Compromising and collaborating can have similar outcomes when applied to the mediation process, each helps disputing parties meet their individual goals. But while the ideas are similar, they’re not interchangeable. One key difference is this: when parties compromise, they have only some of their individual goals and needs met; but when parties collaborate, each party’s expectations and conditions are fully met.
Total satisfaction for both parties is possible using a collaboration model throughout a mediation, by expanding the dispute into more developed issues, often resulting in multiple possible solutions unique to each party. Whereas a compromise, while extremely useful, aims to split the differences and, essentially, the solutions.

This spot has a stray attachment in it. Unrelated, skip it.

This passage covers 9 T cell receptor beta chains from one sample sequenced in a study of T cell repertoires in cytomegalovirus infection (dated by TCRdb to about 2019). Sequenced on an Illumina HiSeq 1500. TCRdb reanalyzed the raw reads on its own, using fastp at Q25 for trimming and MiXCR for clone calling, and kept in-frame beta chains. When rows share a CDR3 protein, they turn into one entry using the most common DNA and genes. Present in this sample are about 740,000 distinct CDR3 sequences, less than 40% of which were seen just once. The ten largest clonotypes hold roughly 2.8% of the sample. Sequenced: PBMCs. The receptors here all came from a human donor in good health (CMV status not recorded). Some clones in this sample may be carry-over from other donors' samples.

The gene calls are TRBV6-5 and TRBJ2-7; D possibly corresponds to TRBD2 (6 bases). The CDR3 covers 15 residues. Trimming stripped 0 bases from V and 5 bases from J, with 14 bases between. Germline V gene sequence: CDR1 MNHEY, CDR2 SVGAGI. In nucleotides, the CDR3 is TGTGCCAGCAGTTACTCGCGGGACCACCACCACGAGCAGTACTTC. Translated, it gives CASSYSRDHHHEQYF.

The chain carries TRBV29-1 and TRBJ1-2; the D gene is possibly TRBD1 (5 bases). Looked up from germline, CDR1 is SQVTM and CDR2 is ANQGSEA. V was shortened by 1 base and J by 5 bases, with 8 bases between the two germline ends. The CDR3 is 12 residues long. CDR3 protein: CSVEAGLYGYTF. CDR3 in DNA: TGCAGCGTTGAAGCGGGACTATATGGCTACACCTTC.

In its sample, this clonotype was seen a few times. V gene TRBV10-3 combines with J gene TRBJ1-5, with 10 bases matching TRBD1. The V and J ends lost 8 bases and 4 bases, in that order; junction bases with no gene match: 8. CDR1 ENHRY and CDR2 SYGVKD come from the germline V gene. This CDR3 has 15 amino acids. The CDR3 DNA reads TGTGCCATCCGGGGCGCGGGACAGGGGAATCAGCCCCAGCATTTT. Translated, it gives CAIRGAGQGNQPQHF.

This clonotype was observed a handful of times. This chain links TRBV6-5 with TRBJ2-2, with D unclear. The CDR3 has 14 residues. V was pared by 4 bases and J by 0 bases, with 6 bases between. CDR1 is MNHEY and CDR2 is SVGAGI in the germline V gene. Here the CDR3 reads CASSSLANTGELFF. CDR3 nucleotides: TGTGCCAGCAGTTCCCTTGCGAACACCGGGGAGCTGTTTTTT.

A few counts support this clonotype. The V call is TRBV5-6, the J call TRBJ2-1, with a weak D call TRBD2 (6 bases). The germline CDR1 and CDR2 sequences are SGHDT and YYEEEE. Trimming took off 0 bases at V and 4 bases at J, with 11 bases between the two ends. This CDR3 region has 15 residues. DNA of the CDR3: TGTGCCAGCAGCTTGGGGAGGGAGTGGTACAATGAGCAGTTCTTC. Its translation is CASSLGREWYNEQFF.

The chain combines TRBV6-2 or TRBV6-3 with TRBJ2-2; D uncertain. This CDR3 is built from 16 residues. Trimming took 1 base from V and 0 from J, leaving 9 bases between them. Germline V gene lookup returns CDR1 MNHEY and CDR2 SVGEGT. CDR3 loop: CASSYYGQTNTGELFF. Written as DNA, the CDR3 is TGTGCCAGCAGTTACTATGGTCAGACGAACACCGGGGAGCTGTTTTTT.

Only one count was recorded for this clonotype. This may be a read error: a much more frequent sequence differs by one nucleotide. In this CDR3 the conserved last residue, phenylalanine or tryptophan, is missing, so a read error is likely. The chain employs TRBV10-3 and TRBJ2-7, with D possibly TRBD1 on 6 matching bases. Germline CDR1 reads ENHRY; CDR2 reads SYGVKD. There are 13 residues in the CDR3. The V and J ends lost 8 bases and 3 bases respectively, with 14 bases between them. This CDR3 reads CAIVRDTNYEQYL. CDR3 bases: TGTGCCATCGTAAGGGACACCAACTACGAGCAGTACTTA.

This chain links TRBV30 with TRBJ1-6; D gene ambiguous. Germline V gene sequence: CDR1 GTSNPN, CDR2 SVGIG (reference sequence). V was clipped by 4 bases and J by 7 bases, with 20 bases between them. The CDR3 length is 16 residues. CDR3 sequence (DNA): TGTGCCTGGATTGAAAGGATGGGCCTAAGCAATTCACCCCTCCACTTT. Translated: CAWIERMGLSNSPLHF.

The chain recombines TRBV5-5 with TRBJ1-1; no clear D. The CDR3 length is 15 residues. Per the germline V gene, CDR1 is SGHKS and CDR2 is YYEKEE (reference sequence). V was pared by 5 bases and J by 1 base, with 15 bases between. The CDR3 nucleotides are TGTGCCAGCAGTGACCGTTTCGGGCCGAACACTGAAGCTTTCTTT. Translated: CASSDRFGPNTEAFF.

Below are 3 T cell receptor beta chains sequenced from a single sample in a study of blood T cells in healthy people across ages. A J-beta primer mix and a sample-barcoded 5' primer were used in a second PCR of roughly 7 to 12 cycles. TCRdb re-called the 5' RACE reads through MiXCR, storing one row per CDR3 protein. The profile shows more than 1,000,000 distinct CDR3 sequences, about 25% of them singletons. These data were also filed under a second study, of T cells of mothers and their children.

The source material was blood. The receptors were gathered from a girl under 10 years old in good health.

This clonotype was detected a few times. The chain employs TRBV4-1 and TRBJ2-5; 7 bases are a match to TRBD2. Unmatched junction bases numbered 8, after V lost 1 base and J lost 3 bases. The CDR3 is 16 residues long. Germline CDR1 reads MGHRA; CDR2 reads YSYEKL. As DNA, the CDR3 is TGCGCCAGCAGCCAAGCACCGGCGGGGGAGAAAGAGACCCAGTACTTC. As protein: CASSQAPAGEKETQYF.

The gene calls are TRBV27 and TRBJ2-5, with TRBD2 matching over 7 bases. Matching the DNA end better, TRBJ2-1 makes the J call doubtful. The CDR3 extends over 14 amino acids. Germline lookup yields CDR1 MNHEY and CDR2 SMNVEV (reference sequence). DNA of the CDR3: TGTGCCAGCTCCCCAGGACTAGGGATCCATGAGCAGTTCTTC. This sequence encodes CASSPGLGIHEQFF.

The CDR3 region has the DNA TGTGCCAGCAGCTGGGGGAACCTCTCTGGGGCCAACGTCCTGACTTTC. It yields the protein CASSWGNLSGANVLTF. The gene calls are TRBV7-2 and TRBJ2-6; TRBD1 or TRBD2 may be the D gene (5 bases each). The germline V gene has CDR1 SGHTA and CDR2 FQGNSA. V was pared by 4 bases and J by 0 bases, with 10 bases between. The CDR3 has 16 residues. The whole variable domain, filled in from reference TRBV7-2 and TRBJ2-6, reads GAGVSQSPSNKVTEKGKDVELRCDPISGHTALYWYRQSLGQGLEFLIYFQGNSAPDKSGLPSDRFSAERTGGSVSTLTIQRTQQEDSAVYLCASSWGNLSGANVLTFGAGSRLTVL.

In order for collaboration to be successful, each party should completely disclose his or her goals to the mediator, who will forge a variety of paths toward total resolution.